Do I Want to Buy a Timeshare or Not? 3 Reasons to Reconsider

I want to buy a timeshare: A smiling woman stands on a resort balcony

When you think to yourself “I want to buy a timeshare” what is it that you really want? Do you want a vacation property to come back to every year? Do you want a reason to travel more? Are you tired of staying in expensive hotel rooms and want a more permanent place to stay?

Whatever your motivation is, vacation ownership is a much bigger commitment than anyone selling timeshares would have you believe. It’s not just a one time down payment and a few annual upkeep fees. It’s a huge responsibility and financial burden that should be taken as seriously as any other real estate purchase. 

The reason why so many people don’t put enough thought into timeshare purchases is because they aren’t informed about the drawbacks. If you are in the market for a timeshare and are wondering what to consider before taking the leap into timeshare ownership, consider these three reasons NOT to buy a timeshare first.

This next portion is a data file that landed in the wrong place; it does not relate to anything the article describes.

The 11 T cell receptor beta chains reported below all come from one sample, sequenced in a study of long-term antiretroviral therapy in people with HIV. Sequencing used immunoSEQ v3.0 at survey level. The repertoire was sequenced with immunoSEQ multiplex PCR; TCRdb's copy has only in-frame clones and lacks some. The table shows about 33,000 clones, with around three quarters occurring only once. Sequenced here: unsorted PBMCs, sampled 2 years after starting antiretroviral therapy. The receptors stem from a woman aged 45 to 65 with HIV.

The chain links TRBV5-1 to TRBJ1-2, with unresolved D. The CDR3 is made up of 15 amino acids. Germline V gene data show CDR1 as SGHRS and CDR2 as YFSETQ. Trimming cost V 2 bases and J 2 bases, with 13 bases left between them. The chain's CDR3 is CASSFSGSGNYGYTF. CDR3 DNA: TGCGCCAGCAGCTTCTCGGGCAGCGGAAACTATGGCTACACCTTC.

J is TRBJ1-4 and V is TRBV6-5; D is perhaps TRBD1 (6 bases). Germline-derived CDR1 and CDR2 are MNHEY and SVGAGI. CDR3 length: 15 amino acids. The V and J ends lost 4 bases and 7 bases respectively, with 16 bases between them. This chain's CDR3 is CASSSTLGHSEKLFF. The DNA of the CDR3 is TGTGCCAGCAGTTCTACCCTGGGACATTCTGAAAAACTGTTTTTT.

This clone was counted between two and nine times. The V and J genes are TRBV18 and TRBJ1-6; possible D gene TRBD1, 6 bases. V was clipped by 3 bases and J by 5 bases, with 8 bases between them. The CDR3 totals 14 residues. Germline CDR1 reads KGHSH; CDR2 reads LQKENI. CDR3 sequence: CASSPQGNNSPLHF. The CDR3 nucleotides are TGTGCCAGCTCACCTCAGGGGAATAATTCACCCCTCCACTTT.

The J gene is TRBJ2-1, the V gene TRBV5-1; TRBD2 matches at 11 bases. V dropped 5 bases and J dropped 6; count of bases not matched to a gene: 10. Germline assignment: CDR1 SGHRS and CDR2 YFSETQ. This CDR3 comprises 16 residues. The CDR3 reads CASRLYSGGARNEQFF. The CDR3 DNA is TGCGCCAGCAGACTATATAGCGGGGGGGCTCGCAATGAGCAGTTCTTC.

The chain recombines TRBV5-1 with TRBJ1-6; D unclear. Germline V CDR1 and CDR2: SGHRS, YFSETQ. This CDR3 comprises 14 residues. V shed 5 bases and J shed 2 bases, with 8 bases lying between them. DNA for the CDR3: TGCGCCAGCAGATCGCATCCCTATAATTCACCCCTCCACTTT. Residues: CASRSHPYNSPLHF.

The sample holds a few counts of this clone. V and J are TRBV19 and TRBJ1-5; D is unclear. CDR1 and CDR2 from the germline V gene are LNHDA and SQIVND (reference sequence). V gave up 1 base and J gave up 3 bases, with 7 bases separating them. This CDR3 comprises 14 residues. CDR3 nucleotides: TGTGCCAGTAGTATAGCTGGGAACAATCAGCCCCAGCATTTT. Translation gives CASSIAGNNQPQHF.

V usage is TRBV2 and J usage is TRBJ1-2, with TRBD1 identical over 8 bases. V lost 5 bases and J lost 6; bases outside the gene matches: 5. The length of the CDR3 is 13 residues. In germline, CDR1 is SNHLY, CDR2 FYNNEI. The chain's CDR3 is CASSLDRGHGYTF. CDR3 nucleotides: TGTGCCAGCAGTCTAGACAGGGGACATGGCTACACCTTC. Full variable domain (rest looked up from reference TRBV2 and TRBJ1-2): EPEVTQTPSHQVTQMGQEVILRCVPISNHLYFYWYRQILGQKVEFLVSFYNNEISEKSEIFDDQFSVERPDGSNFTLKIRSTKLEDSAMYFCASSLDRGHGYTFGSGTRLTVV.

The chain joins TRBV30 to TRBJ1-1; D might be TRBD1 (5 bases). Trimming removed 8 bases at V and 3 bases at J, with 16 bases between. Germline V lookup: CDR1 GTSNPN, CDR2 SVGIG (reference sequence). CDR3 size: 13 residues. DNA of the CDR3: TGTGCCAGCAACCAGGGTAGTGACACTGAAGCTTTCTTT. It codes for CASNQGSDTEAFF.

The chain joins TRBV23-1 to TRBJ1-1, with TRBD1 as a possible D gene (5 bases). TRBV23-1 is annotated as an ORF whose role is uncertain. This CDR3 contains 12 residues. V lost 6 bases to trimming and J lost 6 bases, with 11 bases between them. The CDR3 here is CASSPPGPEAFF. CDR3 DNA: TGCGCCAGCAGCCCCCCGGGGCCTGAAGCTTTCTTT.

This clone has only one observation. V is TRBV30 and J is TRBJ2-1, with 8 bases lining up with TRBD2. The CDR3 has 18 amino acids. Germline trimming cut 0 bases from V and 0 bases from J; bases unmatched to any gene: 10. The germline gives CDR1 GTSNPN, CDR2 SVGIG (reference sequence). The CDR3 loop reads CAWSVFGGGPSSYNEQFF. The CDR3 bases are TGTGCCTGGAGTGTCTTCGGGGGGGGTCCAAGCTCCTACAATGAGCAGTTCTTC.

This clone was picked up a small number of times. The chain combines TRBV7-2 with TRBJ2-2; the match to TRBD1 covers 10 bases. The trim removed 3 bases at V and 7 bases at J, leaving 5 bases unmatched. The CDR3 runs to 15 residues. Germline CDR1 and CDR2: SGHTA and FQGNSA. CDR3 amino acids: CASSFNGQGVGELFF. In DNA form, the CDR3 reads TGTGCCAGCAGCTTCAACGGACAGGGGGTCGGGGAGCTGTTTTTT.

1. You Can’t Use Timeshares Anytime You Want

I want to buy a timeshare: A confused woman stands in a field

A timeshare company will usually sell their timeshares as flex or fixed weeks. Fixed week timeshares are only available one specific week of the year. Timeshare buyers cannot change these dates even if they are unable to visit during this time period. 

Flex weeks allow owners to choose which weeks to visit their timeshare properties. Most of the time, people with flex weeks have the ability to book their visit within a range of one to three months.The downside of the weeks system is it limits when you can stay at your timeshare. Additionally, most timeshare companies will not reimburse the annual fees you’ve paid even if you’re unable to stay at your timeshare within the week or weeks provided.